Saturday, October 4, 2008
Hokkaido Choco Potato Crunch
Two of my students recently returned from a holiday in France. They gave me a small box of salty butter cookies as a souvenir. The one who gave it to me said that salty sweets are currently "a la mode" (in the style). This is true not only in France, but in the U.S. and Japan as well. Salty caramels are particularly hot right now in America. In Japan, one of the most popular salty sweets is called "potechi". It is crushed potato chips covered in chocolate and can be bought at department stores. They are somewhat expensive, but very good.
When I saw a box of chocolate-covered potato sticks at the local 99 yen shop (like a dollar store in the U.S.), I figured that the salty sweet trend had gone mainstream. I picked up the box and decided to give it a try. After all, the front of the box says something like 'sweet and salty, you can't wait!' Who am I to argue with their assessment of my patience to try their product?
The box makes a point of letting you know that the potatoes used in the sticks have been grown in Hokkaido. In Japan, Hokkaido is like the Idaho of potatoes and mentioning the regions of origin of various ingredients is a common selling point. I'm not sure how much of the quality of the potato matters when they've been cut into slivers, deep fried, and covered in chocolate, but I'm guessing that isn't really the important point when marketing a food item.
There are 8 chocolates in the box. Each is individually wrapped in gold foil with "Tasty Crunch" and "Hokkaido Choco Potato" written across it. When freed from their gilded packages, they smell of sweet chocolate. The chocolate is milk, but has a stronger, deeper smell than some milk chocolate. The more expensive version of this type of chocolate (Potechi) is made by dropping crushed chips into a circular mold and filling it to a high point with chocolate. In the pricier department store variety, you can see an even base of chocolate around the bottom where the ample quantity of chocolate has pooled. In these cheap ones, they've clearly opted to use less chocolate. There is an incomplete "base" around them and a few spots where pockets of air were in the molds.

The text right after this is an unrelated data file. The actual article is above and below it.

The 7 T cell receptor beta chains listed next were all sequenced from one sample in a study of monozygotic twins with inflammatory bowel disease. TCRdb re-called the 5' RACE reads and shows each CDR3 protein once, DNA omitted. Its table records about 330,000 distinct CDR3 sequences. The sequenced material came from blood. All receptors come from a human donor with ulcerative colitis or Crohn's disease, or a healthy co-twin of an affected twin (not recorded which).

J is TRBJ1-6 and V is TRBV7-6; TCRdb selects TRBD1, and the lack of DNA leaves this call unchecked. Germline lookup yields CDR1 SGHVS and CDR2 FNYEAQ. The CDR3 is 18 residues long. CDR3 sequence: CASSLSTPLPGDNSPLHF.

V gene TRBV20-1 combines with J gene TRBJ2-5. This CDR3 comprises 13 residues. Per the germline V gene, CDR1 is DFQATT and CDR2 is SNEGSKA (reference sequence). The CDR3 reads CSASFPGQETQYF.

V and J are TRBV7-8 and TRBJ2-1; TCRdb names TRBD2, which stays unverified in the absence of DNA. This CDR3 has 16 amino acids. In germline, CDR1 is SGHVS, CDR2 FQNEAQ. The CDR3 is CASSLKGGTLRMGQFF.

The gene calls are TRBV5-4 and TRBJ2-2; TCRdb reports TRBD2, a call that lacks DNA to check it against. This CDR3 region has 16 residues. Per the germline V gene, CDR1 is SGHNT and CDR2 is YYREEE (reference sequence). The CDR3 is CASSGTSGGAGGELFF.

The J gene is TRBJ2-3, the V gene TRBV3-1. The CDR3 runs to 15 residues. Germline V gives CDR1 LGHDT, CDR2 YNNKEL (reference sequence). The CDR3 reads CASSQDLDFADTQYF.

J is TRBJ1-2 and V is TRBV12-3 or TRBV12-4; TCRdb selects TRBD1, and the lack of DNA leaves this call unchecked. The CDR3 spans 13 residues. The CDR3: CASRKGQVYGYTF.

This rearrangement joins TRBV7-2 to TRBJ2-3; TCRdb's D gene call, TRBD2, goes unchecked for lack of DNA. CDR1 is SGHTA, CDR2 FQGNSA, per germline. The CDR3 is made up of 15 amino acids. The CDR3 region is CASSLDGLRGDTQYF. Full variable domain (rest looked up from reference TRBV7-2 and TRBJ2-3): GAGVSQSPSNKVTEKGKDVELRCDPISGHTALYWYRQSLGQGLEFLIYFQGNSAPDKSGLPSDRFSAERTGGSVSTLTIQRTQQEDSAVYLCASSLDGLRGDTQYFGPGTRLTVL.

When you bite into these, they have a very nice crunch and a decent chocolate taste, but something is a bit off. The potatoes seem to carry a strange taste which gets more pronounced as you chew. At first, I thought they were perhaps recycling potato sticks past their due date in these and that's why they tasted funny. When I looked at the ingredients, I realized that the odd flavor was from "cheese powder" that had been added to them. I have no idea what compelled Meiji to add cheese powder to a chocolate/chip combination, but it ruins the flavor.
If it weren't for the weird cheese taste being thrown in there, I think these might be quite good, but it's hard to say for certain. These are worse for you nutritionally due to the fried potato aspect and pack more calories than your average treat at 45 calories per small block. I wouldn't buy these again and I'm very likely to simply throw away the rest of them. The box promises "tasty crunch", and they are crunchy, but not so tasty.